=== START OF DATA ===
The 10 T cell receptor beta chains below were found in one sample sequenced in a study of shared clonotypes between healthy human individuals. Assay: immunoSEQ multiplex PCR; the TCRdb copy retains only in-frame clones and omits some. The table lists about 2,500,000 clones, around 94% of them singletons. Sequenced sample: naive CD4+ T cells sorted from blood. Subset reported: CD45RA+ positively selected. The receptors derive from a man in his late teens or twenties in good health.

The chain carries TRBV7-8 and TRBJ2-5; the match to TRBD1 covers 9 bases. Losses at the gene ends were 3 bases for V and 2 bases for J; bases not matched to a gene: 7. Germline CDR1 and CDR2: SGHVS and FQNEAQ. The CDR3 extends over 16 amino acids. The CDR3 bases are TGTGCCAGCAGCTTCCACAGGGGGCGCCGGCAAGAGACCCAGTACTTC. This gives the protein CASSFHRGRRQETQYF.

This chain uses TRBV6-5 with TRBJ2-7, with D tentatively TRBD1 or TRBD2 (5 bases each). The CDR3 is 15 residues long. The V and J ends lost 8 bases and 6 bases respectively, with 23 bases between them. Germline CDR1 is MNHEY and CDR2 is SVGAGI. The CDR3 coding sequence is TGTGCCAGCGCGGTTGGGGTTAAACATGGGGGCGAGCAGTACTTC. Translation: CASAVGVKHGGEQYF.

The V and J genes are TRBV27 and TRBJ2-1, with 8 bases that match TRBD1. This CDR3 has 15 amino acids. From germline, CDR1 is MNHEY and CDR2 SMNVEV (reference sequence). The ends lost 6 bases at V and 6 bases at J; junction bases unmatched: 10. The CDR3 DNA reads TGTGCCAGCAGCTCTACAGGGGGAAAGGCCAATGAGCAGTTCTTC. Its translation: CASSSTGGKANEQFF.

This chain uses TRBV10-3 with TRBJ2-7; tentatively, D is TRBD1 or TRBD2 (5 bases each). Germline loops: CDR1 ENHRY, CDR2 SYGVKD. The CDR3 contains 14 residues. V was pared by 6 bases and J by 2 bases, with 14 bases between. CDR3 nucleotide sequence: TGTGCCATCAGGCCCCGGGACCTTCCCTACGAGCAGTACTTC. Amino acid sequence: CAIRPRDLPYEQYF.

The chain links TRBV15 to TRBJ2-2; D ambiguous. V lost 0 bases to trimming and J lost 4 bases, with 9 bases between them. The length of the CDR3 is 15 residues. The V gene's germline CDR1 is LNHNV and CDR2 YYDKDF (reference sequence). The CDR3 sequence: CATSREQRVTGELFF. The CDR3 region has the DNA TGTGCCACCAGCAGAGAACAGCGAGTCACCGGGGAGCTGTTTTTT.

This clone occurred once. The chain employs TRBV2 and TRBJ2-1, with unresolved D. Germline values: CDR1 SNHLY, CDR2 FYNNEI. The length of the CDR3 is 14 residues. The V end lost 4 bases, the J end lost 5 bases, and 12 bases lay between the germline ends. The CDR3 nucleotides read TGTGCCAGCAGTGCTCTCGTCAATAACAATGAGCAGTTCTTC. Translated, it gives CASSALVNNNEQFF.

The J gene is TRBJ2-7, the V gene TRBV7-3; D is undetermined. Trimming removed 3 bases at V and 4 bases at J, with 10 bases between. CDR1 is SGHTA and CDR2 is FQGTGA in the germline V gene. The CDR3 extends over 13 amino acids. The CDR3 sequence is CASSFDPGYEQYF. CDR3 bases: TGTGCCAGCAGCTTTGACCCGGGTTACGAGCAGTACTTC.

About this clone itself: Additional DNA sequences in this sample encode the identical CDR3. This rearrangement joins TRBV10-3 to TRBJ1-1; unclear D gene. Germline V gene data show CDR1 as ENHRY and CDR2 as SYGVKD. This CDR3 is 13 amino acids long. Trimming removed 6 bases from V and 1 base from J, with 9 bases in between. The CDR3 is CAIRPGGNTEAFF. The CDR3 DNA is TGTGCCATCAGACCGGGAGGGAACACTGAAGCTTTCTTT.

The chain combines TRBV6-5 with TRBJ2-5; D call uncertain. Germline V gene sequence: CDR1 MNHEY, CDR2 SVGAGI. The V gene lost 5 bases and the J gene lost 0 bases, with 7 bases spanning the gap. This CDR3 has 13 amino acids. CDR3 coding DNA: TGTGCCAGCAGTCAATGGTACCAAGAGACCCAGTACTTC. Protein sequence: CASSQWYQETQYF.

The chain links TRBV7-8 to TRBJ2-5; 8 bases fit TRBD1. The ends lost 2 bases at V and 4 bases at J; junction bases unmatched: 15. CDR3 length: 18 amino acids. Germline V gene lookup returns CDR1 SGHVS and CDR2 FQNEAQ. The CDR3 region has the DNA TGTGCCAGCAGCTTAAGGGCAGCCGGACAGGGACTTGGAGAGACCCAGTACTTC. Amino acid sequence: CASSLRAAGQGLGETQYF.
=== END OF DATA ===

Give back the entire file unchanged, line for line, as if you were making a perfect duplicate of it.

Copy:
The 10 T cell receptor beta chains below were found in one sample sequenced in a study of shared clonotypes between healthy human individuals. Assay: immunoSEQ multiplex PCR; the TCRdb copy retains only in-frame clones and omits some. The table lists about 2,500,000 clones, around 94% of them singletons. Sequenced sample: naive CD4+ T cells sorted from blood. Subset reported: CD45RA+ positively selected. The receptors derive from a man in his late teens or twenties in good health.

The chain carries TRBV7-8 and TRBJ2-5; the match to TRBD1 covers 9 bases. Losses at the gene ends were 3 bases for V and 2 bases for J; bases not matched to a gene: 7. Germline CDR1 and CDR2: SGHVS and FQNEAQ. The CDR3 extends over 16 amino acids. The CDR3 bases are TGTGCCAGCAGCTTCCACAGGGGGCGCCGGCAAGAGACCCAGTACTTC. This gives the protein CASSFHRGRRQETQYF.

This chain uses TRBV6-5 with TRBJ2-7, with D tentatively TRBD1 or TRBD2 (5 bases each). The CDR3 is 15 residues long. The V and J ends lost 8 bases and 6 bases respectively, with 23 bases between them. Germline CDR1 is MNHEY and CDR2 is SVGAGI. The CDR3 coding sequence is TGTGCCAGCGCGGTTGGGGTTAAACATGGGGGCGAGCAGTACTTC. Translation: CASAVGVKHGGEQYF.

The V and J genes are TRBV27 and TRBJ2-1, with 8 bases that match TRBD1. This CDR3 has 15 amino acids. From germline, CDR1 is MNHEY and CDR2 SMNVEV (reference sequence). The ends lost 6 bases at V and 6 bases at J; junction bases unmatched: 10. The CDR3 DNA reads TGTGCCAGCAGCTCTACAGGGGGAAAGGCCAATGAGCAGTTCTTC. Its translation: CASSSTGGKANEQFF.

This chain uses TRBV10-3 with TRBJ2-7; tentatively, D is TRBD1 or TRBD2 (5 bases each). Germline loops: CDR1 ENHRY, CDR2 SYGVKD. The CDR3 contains 14 residues. V was pared by 6 bases and J by 2 bases, with 14 bases between. CDR3 nucleotide sequence: TGTGCCATCAGGCCCCGGGACCTTCCCTACGAGCAGTACTTC. Amino acid sequence: CAIRPRDLPYEQYF.

The chain links TRBV15 to TRBJ2-2; D ambiguous. V lost 0 bases to trimming and J lost 4 bases, with 9 bases between them. The length of the CDR3 is 15 residues. The V gene's germline CDR1 is LNHNV and CDR2 YYDKDF (reference sequence). The CDR3 sequence: CATSREQRVTGELFF. The CDR3 region has the DNA TGTGCCACCAGCAGAGAACAGCGAGTCACCGGGGAGCTGTTTTTT.

This clone occurred once. The chain employs TRBV2 and TRBJ2-1, with unresolved D. Germline values: CDR1 SNHLY, CDR2 FYNNEI. The length of the CDR3 is 14 residues. The V end lost 4 bases, the J end lost 5 bases, and 12 bases lay between the germline ends. The CDR3 nucleotides read TGTGCCAGCAGTGCTCTCGTCAATAACAATGAGCAGTTCTTC. Translated, it gives CASSALVNNNEQFF.

The J gene is TRBJ2-7, the V gene TRBV7-3; D is undetermined. Trimming removed 3 bases at V and 4 bases at J, with 10 bases between. CDR1 is SGHTA and CDR2 is FQGTGA in the germline V gene. The CDR3 extends over 13 amino acids. The CDR3 sequence is CASSFDPGYEQYF. CDR3 bases: TGTGCCAGCAGCTTTGACCCGGGTTACGAGCAGTACTTC.

About this clone itself: Additional DNA sequences in this sample encode the identical CDR3. This rearrangement joins TRBV10-3 to TRBJ1-1; unclear D gene. Germline V gene data show CDR1 as ENHRY and CDR2 as SYGVKD. This CDR3 is 13 amino acids long. Trimming removed 6 bases from V and 1 base from J, with 9 bases in between. The CDR3 is CAIRPGGNTEAFF. The CDR3 DNA is TGTGCCATCAGACCGGGAGGGAACACTGAAGCTTTCTTT.

The chain combines TRBV6-5 with TRBJ2-5; D call uncertain. Germline V gene sequence: CDR1 MNHEY, CDR2 SVGAGI. The V gene lost 5 bases and the J gene lost 0 bases, with 7 bases spanning the gap. This CDR3 has 13 amino acids. CDR3 coding DNA: TGTGCCAGCAGTCAATGGTACCAAGAGACCCAGTACTTC. Protein sequence: CASSQWYQETQYF.

The chain links TRBV7-8 to TRBJ2-5; 8 bases fit TRBD1. The ends lost 2 bases at V and 4 bases at J; junction bases unmatched: 15. CDR3 length: 18 amino acids. Germline V gene lookup returns CDR1 SGHVS and CDR2 FQNEAQ. The CDR3 region has the DNA TGTGCCAGCAGCTTAAGGGCAGCCGGACAGGGACTTGGAGAGACCCAGTACTTC. Amino acid sequence: CASSLRAAGQGLGETQYF.